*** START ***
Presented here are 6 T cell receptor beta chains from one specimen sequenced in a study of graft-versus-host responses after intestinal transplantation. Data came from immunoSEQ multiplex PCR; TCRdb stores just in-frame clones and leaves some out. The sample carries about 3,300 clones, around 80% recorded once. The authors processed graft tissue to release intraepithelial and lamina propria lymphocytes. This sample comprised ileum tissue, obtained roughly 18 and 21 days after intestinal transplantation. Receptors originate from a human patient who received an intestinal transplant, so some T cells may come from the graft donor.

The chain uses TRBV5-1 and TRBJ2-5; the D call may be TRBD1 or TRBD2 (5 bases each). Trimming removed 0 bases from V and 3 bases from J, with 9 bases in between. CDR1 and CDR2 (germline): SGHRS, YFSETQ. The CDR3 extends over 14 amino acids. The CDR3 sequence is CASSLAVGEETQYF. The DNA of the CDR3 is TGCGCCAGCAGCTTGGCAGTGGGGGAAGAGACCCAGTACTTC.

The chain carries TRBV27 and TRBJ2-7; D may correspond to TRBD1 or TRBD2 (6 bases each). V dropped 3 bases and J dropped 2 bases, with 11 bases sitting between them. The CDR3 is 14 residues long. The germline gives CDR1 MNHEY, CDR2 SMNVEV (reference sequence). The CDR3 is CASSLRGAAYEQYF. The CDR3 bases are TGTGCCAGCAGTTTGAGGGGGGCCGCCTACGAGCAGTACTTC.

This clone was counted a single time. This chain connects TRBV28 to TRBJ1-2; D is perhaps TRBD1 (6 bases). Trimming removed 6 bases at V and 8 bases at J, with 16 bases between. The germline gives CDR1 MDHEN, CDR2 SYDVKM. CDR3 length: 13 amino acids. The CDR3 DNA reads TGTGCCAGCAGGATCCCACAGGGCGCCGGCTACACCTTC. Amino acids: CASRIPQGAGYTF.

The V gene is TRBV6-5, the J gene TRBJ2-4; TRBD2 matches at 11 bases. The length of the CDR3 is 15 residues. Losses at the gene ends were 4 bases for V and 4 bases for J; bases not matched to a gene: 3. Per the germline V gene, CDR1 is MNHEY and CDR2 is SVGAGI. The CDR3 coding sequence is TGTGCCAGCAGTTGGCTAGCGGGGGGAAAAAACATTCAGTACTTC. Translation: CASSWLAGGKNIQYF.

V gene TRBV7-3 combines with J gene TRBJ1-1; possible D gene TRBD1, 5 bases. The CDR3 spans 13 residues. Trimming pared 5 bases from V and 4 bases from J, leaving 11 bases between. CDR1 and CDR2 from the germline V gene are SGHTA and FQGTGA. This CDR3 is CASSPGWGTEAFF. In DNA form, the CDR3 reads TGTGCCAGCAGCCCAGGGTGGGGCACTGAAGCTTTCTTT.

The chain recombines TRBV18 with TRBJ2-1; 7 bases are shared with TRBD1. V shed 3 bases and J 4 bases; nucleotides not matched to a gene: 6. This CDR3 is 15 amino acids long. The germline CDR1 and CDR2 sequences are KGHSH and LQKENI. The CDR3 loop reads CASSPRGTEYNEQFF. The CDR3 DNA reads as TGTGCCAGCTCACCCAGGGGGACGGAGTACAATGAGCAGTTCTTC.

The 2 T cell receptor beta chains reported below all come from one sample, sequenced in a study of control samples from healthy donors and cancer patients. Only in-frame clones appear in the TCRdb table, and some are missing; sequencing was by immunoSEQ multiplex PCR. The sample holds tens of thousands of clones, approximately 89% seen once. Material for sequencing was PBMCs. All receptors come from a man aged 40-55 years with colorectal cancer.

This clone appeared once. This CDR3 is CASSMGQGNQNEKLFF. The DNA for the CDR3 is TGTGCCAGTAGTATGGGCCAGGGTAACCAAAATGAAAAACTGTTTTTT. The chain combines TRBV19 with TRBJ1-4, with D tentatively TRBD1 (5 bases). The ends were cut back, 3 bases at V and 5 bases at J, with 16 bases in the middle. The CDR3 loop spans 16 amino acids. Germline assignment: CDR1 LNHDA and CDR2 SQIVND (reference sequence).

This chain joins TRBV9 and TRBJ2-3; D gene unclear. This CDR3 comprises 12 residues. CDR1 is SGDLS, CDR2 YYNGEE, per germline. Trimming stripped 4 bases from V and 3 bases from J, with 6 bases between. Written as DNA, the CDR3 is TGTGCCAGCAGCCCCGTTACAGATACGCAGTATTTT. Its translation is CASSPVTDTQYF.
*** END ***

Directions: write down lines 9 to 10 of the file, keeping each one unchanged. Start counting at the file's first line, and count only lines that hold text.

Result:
This clone appeared once. This CDR3 is CASSMGQGNQNEKLFF. The DNA for the CDR3 is TGTGCCAGTAGTATGGGCCAGGGTAACCAAAATGAAAAACTGTTTTTT. The chain combines TRBV19 with TRBJ1-4, with D tentatively TRBD1 (5 bases). The ends were cut back, 3 bases at V and 5 bases at J, with 16 bases in the middle. The CDR3 loop spans 16 amino acids. Germline assignment: CDR1 LNHDA and CDR2 SQIVND (reference sequence).

This chain joins TRBV9 and TRBJ2-3; D gene unclear. This CDR3 comprises 12 residues. CDR1 is SGDLS, CDR2 YYNGEE, per germline. Trimming stripped 4 bases from V and 3 bases from J, with 6 bases between. Written as DNA, the CDR3 is TGTGCCAGCAGCCCCGTTACAGATACGCAGTATTTT. Its translation is CASSPVTDTQYF.